No Till Farming Not So Great After All


It was just a couple of handfuls of soil and a few drops of water, but for the world of modern farming, it might as well have been a bomb dropping on the staid headquarters of the Natural Resources Conservation Service in Washington. It actually happened, or at least first made the news, in Wilmington, Ohio, at the third annual Ohio Grain Farmers Symposium. In a news article about the meeting, in Farm and Dairy magazine, there’s a picture of a farmer and a scientist looking intently at a tabletop demonstration of soil porosity in samples of tilled soil and “no-till” soil. The result, and I quote: “The no-till samples provided more resistance to water infiltration while the tilled samples provided much less resistance and water moved more freely into the soil.”

I grabbed the phone and called Chris Kick, the farm reporter and journalist who broke the story, to make sure this was not a mistake and that I was interpreting the results correctly. “I think you’re telling me that tilled soil actually saves more plant nutrients and results in less water runoff and erosion than no-till soil,” I said. He sort of laughed. “Well, this is going to be open to various interpretations, I’m sure, but yes, that’s what the experiment was demonstrating.”

It will be fun to watch how the National Resources Conservation Service (no longer the Soil Conservation Service which is not surprising since conserving soil no longer seems to be its primary function) hem-haws its way out of this one. This is absolute heresy, overturning the pious claim about how no-till is such a good conservation practice. Officialdom in agriculture has put all its money on no tillage, that is planting crops with little or no cultivation of the soil, as the salvation of farming, even saying in some instances that “we have licked erosion”  which I think is the biggest lie since the one about how “we have licked inflation.”

If this scientific demonstration is true, it could explain three “phenomena” that have appeared over the last few years in our corn and soybean fields. 1.)  Many of us have observed an increase in the number and size of temporary ponds that are occurring in our leveler fields after rain. 2. Even more of us notice that after rain, our creeks flood more often and more severely than used to be the case. 3). Everyone has observed and scientists have documented the alarming increase in nutrient runoff, especially of phosphorus, into lakes and rivers. Could it be, in all these cases, that no-till farming is the culprit?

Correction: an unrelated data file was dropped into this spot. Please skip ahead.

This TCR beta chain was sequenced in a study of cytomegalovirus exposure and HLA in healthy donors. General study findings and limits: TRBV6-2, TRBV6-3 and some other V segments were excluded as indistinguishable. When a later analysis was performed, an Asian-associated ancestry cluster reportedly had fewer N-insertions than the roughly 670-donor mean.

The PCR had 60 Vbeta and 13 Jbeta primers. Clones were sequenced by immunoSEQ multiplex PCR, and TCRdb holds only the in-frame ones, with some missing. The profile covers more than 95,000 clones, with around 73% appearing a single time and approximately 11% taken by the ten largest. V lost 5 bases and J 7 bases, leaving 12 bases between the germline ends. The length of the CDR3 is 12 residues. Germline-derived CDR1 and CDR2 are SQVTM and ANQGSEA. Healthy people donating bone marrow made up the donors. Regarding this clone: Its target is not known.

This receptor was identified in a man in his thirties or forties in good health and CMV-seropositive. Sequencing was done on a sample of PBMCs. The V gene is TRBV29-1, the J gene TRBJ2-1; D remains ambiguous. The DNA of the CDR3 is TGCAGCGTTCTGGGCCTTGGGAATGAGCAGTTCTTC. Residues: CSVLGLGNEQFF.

I am crowing in a very unseemly fashion because I have been saying this for years and because the very function of so-called no-till today is proving that I (and many others) might be right. Almost all farmers, in my neck of the woods anyway, are finding it necessary to do quite a bit of soil tillage but because they use a “no-till” planter, NRCS allows them to act out the farce of saying they are practicing no tillage. In fact, in my observations, and I was pleased that Chris Kick more or less agreed with me, more and more “no-till” farmers are tilling their soil quite a bit before planting. They are using traditional tools like disks and chisel plows and new ones like so-called vibra-shank tillers that loosen the soil up without turning it over. The reason they are doing all this is that truly no-tilled soil tends to firm up in density and compact not all that much different than the old evil plow pan that comes with too much soil tillage.

This is not nature at work; this is human technology at work, all in a vain attempt to free most of the people from having to help grow the food. My conclusion, as always: Until nearly everyone accepts the responsibility of food production without employing gigantic machinery and animal factories, just as they accept the responsibility of scraping food residue off their teeth every day without using a bulldozer, we will not learn how to avoid the collapse of civilizations.


This article just sounds like another attempt to preserve the status quo. Debating between no-till vs till might as well be Chevy vs Ford. Meanwhile Toyota is the better car. Meaning, there is no one size fits all approach. I will say that we dont need a bunch of machinery. People like Cindy Connor have proven that we can lean mostly towards using manual labor to grow our crops. The amount of disturbance to the soil largely depends on the current state it is in which is dependent upon its beginning state through to what has been done to it in the long run. If nothing has been done, then it might be necessary to break the present cycle by tilling at the start. Future tilling is dependent upon how the farmer works with the ground from then on. Initial tillage IMO is always justified. Future tillage is usually a cop out or result of making bad choices. Because the whole idea of permaculture is establishing a self sustaining environment for the things an individual grows in one particular area. Again, no one size fits all. We as farmers must grow as much as the soil and crops. When I see an airplane spreading dust, I cringe at the ignorance of that farmer.